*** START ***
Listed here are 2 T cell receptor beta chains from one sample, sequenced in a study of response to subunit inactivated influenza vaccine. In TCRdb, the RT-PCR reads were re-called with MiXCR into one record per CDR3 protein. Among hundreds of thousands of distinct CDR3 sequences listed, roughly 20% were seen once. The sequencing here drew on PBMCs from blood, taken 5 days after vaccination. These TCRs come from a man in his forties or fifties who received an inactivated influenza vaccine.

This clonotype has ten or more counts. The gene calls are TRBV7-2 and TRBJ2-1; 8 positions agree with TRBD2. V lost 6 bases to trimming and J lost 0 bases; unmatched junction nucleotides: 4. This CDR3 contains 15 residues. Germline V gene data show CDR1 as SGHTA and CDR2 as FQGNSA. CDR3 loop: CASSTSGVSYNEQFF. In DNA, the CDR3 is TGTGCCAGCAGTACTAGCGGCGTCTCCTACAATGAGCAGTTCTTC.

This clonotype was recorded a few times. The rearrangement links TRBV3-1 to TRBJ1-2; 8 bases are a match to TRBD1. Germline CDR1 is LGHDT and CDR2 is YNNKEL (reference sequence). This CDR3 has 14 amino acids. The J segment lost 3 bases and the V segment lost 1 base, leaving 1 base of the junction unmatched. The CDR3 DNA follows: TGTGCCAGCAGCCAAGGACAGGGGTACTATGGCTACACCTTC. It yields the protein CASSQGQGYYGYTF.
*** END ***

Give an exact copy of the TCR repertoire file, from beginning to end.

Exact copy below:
Listed here are 2 T cell receptor beta chains from one sample, sequenced in a study of response to subunit inactivated influenza vaccine. In TCRdb, the RT-PCR reads were re-called with MiXCR into one record per CDR3 protein. Among hundreds of thousands of distinct CDR3 sequences listed, roughly 20% were seen once. The sequencing here drew on PBMCs from blood, taken 5 days after vaccination. These TCRs come from a man in his forties or fifties who received an inactivated influenza vaccine.

This clonotype has ten or more counts. The gene calls are TRBV7-2 and TRBJ2-1; 8 positions agree with TRBD2. V lost 6 bases to trimming and J lost 0 bases; unmatched junction nucleotides: 4. This CDR3 contains 15 residues. Germline V gene data show CDR1 as SGHTA and CDR2 as FQGNSA. CDR3 loop: CASSTSGVSYNEQFF. In DNA, the CDR3 is TGTGCCAGCAGTACTAGCGGCGTCTCCTACAATGAGCAGTTCTTC.

This clonotype was recorded a few times. The rearrangement links TRBV3-1 to TRBJ1-2; 8 bases are a match to TRBD1. Germline CDR1 is LGHDT and CDR2 is YNNKEL (reference sequence). This CDR3 has 14 amino acids. The J segment lost 3 bases and the V segment lost 1 base, leaving 1 base of the junction unmatched. The CDR3 DNA follows: TGTGCCAGCAGCCAAGGACAGGGGTACTATGGCTACACCTTC. It yields the protein CASSQGQGYYGYTF.